In the case, C-34/10, Prof. Dr. Oliver Bruestle v. Greenpeace eV; Greenpeace challenged a German patent awarded to Oliver Bruestle, a professor and specialist in stem-cell research. Greenpeace, which said it sued for “ethical reasons,” argued the patent for a stem-cell research process developed by Bruestle to treat neural diseases is invalid because it covers cells derived from human embryos. The Federal Court of Justice, Germany’s highest civil court, had last year asked for guidance on the case.
- Under an EU law from 1998, research methods that involve human embryos for industrial or commercial purposes can’t be patented. A German court handling the dispute at the center of today’s case sought the EU tribunal’s view on how to interpret this phrase and the term “human embryo.”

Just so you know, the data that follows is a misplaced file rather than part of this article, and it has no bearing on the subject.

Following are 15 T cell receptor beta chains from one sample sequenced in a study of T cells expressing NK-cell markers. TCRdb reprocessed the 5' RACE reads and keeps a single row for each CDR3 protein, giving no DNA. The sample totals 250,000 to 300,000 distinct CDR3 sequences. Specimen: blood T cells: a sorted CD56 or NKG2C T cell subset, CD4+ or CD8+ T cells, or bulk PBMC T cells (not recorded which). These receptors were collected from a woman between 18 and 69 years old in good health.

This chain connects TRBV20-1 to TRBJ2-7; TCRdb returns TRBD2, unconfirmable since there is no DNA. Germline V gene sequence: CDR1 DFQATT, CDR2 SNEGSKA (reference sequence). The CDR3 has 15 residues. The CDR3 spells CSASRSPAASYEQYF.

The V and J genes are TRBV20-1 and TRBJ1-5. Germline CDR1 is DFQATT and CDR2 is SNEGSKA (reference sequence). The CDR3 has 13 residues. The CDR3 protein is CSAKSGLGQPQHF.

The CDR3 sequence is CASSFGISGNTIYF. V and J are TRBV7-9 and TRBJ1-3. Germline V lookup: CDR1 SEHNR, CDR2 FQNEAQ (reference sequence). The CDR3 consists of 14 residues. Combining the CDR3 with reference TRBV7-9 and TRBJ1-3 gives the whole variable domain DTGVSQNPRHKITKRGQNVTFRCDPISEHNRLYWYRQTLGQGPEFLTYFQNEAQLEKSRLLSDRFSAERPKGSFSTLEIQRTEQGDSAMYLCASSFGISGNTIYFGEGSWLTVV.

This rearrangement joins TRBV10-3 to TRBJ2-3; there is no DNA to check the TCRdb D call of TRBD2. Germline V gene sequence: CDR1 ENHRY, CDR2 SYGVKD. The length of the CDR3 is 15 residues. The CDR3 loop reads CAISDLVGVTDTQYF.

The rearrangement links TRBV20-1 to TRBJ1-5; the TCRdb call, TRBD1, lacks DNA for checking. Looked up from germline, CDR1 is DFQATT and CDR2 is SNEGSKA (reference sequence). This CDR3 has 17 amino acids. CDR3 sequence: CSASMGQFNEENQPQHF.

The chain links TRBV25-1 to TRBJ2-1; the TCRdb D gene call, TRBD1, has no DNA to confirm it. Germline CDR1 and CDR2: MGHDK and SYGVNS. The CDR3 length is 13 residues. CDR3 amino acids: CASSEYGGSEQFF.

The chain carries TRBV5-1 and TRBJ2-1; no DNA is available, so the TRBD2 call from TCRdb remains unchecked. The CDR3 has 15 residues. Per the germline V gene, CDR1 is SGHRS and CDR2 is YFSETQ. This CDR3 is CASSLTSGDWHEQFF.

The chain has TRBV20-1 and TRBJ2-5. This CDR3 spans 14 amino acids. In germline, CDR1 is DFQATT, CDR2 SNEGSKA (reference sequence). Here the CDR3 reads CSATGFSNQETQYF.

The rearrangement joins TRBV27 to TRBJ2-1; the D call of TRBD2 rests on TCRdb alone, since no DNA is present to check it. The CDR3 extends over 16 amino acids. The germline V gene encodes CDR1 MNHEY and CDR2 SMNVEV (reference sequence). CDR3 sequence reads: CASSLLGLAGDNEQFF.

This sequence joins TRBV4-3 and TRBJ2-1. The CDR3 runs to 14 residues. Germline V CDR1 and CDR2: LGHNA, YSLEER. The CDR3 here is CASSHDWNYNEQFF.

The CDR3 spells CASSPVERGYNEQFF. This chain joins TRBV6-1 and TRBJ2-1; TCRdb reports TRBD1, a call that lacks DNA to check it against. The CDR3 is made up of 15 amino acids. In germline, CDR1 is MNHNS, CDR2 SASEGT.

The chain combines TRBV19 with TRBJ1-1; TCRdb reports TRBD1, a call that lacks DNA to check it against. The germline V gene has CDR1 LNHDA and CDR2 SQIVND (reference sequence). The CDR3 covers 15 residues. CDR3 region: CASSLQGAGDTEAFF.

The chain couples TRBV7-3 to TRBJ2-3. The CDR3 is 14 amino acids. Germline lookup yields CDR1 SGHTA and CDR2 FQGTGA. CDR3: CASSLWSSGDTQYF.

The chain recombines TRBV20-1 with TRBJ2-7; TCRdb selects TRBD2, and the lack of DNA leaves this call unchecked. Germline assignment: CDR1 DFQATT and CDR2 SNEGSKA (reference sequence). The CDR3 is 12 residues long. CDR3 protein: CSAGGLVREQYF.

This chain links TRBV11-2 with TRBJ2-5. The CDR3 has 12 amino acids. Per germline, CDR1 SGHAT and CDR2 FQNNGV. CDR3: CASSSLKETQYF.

Greenpeace said the outcome was an important guideline for the future. “Our aim with this case was to clarify the scope of protection of human embryos,” Christoph Then, an adviser to Greenpeace and we have to wait for the court’s final decision now.”(HWM and S Bodoni, Bloomberg)
The Bottom Line: The outcome was unexpected, surprising and very restrictive. Should this be followed by the court, it would have very serious disadvantages for medical stem-cell research in the EU. Inventions based on certain stem cells “can be patentable only if they are not obtained to the detriment of an embryo” resulting in its destruction or modification, said Yves Bot, advocate general of the European Court of Justice. The Luxembourg- based EU court follows such advice in a majority of cases. A technical process which requires “either the destruction of human embryos, or their use as base material,” can’t be patented. However, the advocate general said so-called pluripotent embryonic stem cells, such as those Bruestle used, don’t fall under the definition of embryo because “they are no longer capable of developing into a complete human being.” Still, it isn’t possible to ignore the origin of stem cells.